WILL Budget Explainer: The Administrative State

How Evers’ Budget Empowers Executive, Regulatory State

The News: Last week, Governor Tony Evers released his 2019-2021 budget. WILL Deputy Counsel Lucas Vebber has analyzed the impact of his budget on state agencies and the regulatory state and found it would transform the administrative state, giving more power to unelected bureaucrats.

Background: In recent years, Wisconsin has enacted a bold regulatory reform agenda designed to increase transparency, restrain the power of unelected bureaucrats, and increase the oversight capabilities of lawmakers. Wisconsin truly led the nation in these forward-thinking reforms which include eliminating implied agency authority, passing the nation’s first REINS act, and bringing an end to agency deference.

WILL’s Take: WILL Deputy Counsel and Director of Regulatory Reform Lucas Vebber said, “Governor Evers’ budget is a liberal-wish list on a number of levels, but an undertold story is how it would strengthen the executive branch, usurping power from the legislature. It’s ironic that he calls his budget “the people’s budget” when he is empowering unelected bureaucrats to make laws with less input from the public and democratically-elected legislature.”

Dive Deeper: Relating to regulations and the administrative state, Governor Evers’ proposes the following:


1.) Less transparency in agency decision-making

Background: Agencies use “guidance documents” to help direct internal staff on how to apply laws and regulations. Guidance documents do not have the force of law, but because they’re used by agency staff they play a critical role in the regulatory process. The public has an interest in ensuring that these documents are not actually illegally issued rules in violation of Chapter 227 of the statutes.

Governor’s Budget: The Governor’s budget repeals the requirements to publish guidance documents, accept public comments, and keep documents posted on agency websites. It also eliminates the requirement that agency heads certify that guidance documents comply with Chapter 227.

WILL’s Take: Evers seeks to repeal good government transparency measures. These measures help the regulated community and the general public better understand how government operates, and help guarantee that agencies are only acting within their proper statutory and administrative authority.

2.) Bringing back “Sue and Settle”

Background: Notorious during the Obama Administration, special interest groups and willing government agencies often engage in a process known as “sue and settle.” When this occurs, the special interest will sue the agency seeking a regulatory change, the agency will agree to the change, and then a court signs off on a settlement agreement mandating the change.

In Wisconsin, a settlement agreement, consent decree, or court order cannot confer any rulemaking authority upon an agency, and agencies are prohibited from agreeing to promulgate rules unless the agency has explicit statutory authority to promulgate the rule – thus preventing most of the harm that can come from the “sue and settle” process.

Governor’s Budget: The Governor’s budget proposes to repeal these statutory prohibitions, which would return Wisconsin back to a time of “sue and settle” regulations.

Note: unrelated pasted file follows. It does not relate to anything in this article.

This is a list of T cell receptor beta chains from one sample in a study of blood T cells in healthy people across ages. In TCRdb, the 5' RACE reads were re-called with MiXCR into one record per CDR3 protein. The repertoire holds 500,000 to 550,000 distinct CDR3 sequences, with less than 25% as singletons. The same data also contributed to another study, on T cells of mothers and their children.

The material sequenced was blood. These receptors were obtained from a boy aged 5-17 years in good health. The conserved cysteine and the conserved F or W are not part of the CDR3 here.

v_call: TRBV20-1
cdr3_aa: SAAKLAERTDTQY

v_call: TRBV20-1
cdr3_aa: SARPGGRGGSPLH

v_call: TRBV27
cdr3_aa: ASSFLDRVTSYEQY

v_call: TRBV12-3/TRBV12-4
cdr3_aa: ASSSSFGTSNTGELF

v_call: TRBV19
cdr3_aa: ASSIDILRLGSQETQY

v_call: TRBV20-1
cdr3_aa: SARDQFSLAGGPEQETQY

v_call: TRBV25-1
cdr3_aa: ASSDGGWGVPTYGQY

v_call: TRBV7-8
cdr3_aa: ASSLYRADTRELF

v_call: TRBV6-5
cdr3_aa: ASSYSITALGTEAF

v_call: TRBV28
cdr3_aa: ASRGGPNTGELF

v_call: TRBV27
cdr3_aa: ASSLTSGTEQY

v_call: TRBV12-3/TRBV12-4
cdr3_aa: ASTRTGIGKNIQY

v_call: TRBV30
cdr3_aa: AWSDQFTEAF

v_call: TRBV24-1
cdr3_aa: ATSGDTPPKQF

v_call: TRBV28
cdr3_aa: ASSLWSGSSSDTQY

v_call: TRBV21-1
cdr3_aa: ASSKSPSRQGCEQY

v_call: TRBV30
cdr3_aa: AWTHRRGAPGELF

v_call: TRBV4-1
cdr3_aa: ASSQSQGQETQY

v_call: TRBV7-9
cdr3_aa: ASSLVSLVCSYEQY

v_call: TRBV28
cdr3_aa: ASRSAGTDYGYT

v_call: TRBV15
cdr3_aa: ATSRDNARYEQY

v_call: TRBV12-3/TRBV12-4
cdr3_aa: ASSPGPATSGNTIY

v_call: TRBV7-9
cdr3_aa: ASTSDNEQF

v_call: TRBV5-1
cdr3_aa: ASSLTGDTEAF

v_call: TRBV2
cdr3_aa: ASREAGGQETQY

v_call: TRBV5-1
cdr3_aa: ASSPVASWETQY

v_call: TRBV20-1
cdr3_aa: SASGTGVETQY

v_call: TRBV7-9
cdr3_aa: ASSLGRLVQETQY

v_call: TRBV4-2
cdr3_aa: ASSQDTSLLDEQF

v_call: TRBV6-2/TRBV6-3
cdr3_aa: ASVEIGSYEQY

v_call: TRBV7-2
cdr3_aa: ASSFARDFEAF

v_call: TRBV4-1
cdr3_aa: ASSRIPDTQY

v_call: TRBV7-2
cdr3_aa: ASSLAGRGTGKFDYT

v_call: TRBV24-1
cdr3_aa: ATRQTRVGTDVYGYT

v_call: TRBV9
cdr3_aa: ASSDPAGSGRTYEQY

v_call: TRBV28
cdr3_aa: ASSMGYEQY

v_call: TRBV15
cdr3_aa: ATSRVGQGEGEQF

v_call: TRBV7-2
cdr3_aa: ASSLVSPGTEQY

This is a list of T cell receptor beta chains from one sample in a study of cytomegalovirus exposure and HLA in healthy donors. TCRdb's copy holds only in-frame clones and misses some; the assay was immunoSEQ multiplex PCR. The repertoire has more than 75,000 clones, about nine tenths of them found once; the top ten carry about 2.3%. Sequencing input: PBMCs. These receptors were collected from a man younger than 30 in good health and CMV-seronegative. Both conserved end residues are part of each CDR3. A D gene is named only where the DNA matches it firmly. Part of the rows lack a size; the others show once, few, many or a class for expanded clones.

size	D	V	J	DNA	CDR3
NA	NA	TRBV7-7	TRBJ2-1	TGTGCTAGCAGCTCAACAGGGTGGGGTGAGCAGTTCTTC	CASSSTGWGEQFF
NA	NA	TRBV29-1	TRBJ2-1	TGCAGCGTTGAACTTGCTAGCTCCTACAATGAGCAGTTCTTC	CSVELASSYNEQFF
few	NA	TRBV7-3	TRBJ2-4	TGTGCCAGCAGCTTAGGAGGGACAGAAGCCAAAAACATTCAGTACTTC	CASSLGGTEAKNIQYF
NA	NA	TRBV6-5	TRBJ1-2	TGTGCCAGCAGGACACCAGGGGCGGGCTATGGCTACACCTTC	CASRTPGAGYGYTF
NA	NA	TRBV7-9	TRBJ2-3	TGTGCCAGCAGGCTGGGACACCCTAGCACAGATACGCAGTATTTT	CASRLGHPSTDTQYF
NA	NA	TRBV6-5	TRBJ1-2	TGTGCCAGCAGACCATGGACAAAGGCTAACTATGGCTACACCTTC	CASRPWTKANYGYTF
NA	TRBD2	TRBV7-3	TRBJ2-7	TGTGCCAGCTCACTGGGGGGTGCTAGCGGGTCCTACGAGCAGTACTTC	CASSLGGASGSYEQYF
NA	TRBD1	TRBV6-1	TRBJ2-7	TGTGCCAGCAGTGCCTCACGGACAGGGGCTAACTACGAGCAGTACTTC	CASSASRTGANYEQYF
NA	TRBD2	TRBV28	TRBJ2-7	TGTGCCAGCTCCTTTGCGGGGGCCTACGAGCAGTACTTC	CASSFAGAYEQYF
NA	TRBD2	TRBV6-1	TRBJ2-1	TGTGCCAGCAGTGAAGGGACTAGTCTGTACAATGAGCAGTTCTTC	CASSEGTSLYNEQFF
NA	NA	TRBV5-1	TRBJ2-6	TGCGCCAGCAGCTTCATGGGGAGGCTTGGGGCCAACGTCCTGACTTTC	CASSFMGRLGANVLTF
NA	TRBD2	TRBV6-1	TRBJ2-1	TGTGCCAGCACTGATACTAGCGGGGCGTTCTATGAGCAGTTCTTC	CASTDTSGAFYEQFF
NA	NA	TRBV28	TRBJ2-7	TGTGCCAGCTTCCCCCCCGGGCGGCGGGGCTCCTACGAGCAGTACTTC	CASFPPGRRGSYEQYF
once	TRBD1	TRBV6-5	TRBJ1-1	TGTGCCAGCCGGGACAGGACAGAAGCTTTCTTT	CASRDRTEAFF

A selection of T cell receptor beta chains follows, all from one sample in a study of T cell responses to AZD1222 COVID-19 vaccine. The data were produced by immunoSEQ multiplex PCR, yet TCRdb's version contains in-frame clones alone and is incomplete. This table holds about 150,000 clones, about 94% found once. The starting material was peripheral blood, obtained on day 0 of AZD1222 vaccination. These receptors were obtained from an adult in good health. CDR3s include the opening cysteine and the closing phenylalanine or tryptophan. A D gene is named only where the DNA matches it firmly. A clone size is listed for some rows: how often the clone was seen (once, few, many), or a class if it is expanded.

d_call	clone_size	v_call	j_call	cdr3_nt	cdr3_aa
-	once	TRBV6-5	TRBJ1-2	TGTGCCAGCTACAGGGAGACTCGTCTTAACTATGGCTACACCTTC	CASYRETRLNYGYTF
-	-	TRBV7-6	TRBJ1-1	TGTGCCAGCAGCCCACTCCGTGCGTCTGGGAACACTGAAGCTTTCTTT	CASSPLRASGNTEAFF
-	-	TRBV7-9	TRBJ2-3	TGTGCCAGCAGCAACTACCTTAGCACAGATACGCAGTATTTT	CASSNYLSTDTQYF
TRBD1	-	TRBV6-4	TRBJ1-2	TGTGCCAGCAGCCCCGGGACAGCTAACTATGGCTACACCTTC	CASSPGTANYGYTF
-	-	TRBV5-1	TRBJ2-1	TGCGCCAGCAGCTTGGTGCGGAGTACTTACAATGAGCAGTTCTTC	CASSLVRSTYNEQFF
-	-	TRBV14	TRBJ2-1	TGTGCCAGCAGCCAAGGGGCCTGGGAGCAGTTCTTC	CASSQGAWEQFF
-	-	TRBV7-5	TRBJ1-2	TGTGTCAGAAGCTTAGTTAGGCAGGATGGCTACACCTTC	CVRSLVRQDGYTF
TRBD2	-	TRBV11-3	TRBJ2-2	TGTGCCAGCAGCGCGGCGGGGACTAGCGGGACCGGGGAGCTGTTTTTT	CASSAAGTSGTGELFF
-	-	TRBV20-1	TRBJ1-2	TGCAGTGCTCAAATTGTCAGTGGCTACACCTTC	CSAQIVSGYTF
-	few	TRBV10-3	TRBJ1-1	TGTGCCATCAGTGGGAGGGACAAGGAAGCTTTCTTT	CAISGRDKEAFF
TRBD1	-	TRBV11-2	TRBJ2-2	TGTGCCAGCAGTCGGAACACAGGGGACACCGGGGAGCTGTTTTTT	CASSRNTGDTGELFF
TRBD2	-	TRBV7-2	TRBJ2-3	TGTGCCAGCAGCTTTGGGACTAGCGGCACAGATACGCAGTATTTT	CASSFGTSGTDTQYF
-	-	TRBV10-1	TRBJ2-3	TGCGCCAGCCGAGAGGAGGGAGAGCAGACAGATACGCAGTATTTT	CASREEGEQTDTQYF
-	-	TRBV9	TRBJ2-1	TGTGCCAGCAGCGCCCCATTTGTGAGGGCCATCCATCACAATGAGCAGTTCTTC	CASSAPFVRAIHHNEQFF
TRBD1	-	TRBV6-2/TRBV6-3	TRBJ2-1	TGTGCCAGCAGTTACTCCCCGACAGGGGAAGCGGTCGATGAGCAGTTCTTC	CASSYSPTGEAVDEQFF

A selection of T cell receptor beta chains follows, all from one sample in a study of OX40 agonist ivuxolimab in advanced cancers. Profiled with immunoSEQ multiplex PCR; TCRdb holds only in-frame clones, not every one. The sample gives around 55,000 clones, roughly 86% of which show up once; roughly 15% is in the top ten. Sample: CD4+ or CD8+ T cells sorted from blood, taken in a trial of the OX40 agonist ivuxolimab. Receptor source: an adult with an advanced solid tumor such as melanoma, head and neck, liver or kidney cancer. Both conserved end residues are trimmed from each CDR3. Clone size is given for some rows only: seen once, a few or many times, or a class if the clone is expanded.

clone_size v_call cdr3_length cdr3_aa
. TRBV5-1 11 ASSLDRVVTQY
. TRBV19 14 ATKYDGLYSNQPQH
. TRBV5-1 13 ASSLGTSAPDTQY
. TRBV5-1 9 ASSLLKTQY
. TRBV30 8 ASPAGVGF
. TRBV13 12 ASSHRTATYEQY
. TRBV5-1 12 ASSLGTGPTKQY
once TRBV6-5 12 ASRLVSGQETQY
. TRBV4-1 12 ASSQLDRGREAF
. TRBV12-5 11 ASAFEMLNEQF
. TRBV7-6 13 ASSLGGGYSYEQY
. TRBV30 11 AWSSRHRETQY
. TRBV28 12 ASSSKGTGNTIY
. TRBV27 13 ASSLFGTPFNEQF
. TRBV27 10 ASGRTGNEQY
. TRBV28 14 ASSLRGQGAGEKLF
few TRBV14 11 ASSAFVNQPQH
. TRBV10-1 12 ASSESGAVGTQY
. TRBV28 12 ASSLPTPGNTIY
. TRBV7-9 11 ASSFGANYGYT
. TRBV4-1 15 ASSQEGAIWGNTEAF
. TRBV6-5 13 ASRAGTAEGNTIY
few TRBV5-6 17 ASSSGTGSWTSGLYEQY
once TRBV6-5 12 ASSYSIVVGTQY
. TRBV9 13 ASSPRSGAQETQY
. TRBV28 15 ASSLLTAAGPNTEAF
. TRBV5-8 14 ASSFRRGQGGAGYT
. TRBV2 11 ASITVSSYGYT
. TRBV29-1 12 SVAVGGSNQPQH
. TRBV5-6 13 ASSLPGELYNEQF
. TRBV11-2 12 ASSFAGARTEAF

WILL’s Take: This process is an end-run around the legislature’s authority to delegate regulatory power to agencies. Repealing these prohibitions would allow special interest groups to legally bind state agencies to engage in rulemaking that state law may not otherwise allow.

3.) Ceding state power to the federal government

Background: Many federal laws impose requirements upon states. States often have to submit “implementation plans” to the federal government showing how the states intend to comply.

Wisconsin law, generally, requires that in order for a state agency to act, it must have state authority. State law also explicitly provides that federal plans do not confer rulemaking authority, and that no state agency may agree to promulgate a rule as part of a federal implementation plan unless they have explicit statutory authority to do so.

Governor’s Budget: The Governor’s budget proposes the repeal of these statutory prohibitions on what can and cannot be included in a federal implementation plan.

WILL’s Take: State agencies do not get their authority from the federal government, they get it from the people of Wisconsin. This proposal from the Governor cedes some control of state agencies to the federal government.

4.) Creating uncertainty over agency deference in interpretations of law 

Background: Traditionally, when a term in a statute or a regulation was ambiguous, a court would defer to the government agency’s interpretation of such a term when deciding on the case. This tips the scale of justice to the government in disputes between the people and agencies.

Last year the Wisconsin Supreme Court held that courts will no longer defer to agency interpretations of laws. The Legislature followed that up by specifically providing that no agency may seek deference on an interpretation of law, and further, that courts shall accord no deference to an agency’s interpretation of law.

Governor’s Budget: The Governor’s budget proposes a repeal of these statutory provisions, but not make additional changes – presumably leaving in place the Wisconsin Supreme Court’s previous holding that it would not give great weight deference to agency decisions.

WILL’s Take: These statutory provisions, that the Governor is seeking to remove, help level the playing field and ensure that courts determine what laws mean, not government bureaucrats. Repealing these provisions will do nothing except create additional uncertainty, especially in light of the Wisconsin Supreme Court’s holding last year.

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